The Company asserts that the Arbitrator exceeded his authority by invalidating a portion of the Agreement as in violation of the ADE Act and argues for summary judgment on this basis alone. The Union relies upon the Arbitrator's Award and the arbitration decisions cited therein.

In commenting on a case in which the basis of the arbitrator's award was more ambiguous than here, the Supreme Court gave a clear statement of the Arbitrator's authority: the arbitrator "may of course look for guidance from many sources, yet his award is legitimate only so long as it draws its essence from the collective bargaining agreement." United Steelworkers of America v. Enterprise Wheel & Car Corp., supra at 597, 80 S. Ct. at 1361. In Alexander v. Gardner-Denver Co., 415 U.S. 36, 53, 94 S. Ct. 1011, 1022, 39 L. Ed. 2d 147 (1974), the Court was even more explicit:

As the proctor of the bargain, the arbitrator's task is to effectuate the intent of the parties. His source of authority is the collective-bargaining agreement, and he must interpret and apply that agreement in accordance with the "industrial common law of the shop" and the various needs and desires of the parties. The arbitrator, however, has no general authority to invoke public laws that conflict with the bargain between the parties.
* * * * * *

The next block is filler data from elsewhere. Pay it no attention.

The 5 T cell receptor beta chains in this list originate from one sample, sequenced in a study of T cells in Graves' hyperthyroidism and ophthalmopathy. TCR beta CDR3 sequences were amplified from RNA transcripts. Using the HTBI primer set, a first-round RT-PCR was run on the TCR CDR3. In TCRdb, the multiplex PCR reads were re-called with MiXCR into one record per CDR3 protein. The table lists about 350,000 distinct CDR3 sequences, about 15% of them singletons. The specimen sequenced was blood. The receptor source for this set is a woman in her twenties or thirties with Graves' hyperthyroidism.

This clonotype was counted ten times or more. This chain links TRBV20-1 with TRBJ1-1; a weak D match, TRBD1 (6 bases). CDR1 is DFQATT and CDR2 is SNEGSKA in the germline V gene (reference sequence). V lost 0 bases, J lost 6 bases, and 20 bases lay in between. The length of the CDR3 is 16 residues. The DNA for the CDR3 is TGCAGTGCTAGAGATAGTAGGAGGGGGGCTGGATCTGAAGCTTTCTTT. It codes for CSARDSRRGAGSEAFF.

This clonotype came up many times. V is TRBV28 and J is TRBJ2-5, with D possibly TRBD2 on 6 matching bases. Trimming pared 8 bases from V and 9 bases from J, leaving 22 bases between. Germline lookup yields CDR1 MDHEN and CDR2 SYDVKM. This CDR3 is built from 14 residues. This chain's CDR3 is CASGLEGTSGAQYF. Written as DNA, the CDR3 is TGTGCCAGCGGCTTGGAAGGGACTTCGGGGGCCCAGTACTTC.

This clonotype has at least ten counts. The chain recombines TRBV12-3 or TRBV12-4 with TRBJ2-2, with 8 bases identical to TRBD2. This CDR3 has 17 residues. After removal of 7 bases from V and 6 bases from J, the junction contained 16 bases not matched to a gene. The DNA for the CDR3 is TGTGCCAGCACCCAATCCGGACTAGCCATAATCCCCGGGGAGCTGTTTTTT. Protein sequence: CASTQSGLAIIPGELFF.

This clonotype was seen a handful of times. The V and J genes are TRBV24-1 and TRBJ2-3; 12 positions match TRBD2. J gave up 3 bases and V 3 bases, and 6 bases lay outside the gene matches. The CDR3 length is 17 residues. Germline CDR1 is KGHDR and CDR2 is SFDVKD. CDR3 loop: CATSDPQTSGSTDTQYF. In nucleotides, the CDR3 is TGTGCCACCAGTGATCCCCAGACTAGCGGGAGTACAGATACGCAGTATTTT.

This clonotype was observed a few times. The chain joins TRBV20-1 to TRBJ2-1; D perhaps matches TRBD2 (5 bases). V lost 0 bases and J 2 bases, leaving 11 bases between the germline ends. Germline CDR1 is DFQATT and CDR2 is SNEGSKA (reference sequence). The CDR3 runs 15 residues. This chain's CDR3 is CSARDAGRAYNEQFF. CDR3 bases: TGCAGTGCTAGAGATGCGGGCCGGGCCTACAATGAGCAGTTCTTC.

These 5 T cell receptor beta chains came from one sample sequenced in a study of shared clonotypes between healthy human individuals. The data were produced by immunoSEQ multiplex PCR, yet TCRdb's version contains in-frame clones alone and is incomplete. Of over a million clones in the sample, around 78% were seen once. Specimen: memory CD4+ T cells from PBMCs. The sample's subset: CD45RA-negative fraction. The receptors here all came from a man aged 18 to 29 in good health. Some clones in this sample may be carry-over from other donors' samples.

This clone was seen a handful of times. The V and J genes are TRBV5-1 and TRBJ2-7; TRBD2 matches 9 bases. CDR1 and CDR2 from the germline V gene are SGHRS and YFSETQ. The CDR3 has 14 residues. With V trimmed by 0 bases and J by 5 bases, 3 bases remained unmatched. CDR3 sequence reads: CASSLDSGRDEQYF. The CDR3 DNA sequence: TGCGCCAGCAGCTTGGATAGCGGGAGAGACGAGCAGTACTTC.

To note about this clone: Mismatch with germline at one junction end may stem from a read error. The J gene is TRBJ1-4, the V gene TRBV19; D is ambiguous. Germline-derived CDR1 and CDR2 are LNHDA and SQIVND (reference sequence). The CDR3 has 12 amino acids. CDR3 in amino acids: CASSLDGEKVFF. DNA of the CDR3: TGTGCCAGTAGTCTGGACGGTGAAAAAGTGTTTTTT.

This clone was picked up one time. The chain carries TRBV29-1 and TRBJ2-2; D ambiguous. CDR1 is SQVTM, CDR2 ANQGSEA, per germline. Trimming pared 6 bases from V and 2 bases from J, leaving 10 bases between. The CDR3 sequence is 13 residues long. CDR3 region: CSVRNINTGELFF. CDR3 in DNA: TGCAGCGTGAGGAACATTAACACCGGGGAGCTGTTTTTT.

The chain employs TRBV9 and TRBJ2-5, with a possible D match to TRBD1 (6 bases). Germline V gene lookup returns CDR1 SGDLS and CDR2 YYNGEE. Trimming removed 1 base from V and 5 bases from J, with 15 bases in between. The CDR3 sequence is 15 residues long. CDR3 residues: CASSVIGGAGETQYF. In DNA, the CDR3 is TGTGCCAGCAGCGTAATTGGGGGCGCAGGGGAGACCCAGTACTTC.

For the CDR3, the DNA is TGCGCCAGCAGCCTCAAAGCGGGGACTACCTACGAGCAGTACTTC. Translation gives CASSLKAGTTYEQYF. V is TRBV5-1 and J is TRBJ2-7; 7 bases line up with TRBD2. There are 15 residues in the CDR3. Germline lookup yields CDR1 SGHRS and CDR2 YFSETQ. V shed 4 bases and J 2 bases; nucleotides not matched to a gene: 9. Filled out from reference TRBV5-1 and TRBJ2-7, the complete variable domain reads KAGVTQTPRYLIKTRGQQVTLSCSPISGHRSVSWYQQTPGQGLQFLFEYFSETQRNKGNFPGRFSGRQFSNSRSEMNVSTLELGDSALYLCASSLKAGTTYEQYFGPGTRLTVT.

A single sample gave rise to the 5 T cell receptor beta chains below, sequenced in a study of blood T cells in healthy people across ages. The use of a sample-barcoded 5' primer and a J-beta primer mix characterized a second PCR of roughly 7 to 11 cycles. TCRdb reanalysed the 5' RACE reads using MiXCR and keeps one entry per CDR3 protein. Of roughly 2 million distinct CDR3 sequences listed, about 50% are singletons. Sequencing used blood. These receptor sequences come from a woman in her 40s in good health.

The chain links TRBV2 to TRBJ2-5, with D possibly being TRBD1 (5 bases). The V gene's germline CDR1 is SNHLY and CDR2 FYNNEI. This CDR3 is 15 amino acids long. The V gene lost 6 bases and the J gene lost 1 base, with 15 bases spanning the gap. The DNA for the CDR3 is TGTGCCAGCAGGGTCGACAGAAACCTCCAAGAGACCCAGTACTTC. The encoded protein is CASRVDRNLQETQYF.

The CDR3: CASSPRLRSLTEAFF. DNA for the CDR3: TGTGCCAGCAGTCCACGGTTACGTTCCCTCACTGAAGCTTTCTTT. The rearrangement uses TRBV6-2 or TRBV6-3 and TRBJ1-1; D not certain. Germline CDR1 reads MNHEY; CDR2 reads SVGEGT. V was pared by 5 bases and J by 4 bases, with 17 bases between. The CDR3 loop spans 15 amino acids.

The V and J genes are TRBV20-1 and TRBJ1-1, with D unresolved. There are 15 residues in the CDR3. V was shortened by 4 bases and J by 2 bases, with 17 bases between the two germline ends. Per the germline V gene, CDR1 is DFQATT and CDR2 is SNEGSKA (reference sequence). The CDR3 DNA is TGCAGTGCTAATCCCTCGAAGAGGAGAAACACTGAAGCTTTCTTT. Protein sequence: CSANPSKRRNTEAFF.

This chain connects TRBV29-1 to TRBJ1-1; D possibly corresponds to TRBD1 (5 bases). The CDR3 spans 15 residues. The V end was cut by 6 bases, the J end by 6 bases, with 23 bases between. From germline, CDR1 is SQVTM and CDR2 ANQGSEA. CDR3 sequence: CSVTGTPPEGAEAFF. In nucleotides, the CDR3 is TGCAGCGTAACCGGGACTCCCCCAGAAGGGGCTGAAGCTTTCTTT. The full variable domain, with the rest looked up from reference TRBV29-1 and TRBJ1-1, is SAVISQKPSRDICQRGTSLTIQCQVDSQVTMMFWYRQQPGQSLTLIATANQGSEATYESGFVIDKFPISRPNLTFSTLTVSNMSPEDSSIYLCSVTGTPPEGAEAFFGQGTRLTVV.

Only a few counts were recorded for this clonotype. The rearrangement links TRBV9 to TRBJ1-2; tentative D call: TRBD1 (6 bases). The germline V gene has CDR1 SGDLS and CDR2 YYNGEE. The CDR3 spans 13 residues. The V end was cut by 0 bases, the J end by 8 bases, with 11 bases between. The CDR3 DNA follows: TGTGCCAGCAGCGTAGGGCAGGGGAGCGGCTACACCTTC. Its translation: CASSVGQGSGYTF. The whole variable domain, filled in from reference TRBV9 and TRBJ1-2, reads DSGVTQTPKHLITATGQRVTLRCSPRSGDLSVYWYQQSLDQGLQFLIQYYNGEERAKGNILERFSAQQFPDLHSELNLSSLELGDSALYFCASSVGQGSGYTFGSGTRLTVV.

If an arbitral decision is based "solely upon the arbitrator's view of the requirements of enacted legislation," rather than on an interpretation of the collective-bargaining agreement, the arbitrator has "exceeded the scope of the submission," and the award will not be enforced. *990 (quoting United Steelworkers of America v. Enterprise Wheel & Car Corp., supra at 597, 80 S. Ct. at 1361 (1960)). The Court there rested its decision, that the submission of a discrimination claim to arbitration would not foreclose an employee's statutory right to a trial de novo under Title VII of the Civil Rights Act of 1964, in part on the fact that the arbitrator's task is "to effectuate the intent of the parties rather than the requirements of enacted legislation. Where the collective-bargaining agreement conflicts with Title VII, the arbitrator must follow the agreement." Id. at 56-57, 94 S. Ct. at 1023-24. Accord, Barrentine v. Arkansas-Best Freight System, Inc., ___ U.S. ___, ___, 101 S. Ct. 1437, 1445-47, 67 L. Ed. 2d 641 (1981), (arbitrator "is required to effectuate the intent of the parties, rather than to enforce the statute"); Ludwig Honold Mfg. Co. v. Fletcher, 405 F.2d 1123 (3d Cir. 1969) (United Steelworkers of America v. Enterprise Wheel & Car Corp., supra, grants arbitrator unreviewable power to interpret the contract but confines him to "the four corners of the collective bargaining agreement."). But see Young, The Authority and Obligation of a Labor Arbitrator to Modify or Eliminate a Provision of a Collective Bargaining Agreement Because in His Opinion it Violates Federal Law, 32 Ohio State L.J. 395 (1971). Though the arbitrator may be faced with questions which are the subject of both contractual agreement and federal law, Gardner-Denver, supra; Local 901 v. Flagship Hotel Corp., 95 L.R.R.M. 2334 (1st Cir. 1977); Satterwhite v. United Parcel Service, Inc., 496 F.2d 448 (10th Cir.), cert. denied 419 U.S. 1079, 95 S. Ct. 668, 42 L. Ed. 2d 674 (1974),[2] the arbitrator is confined to the resolution of questions of contractual rights, regardless of whether they resemble or duplicate statutory rights, Gardner-Denver, supra at 53-54, 94 S. Ct. at 1022.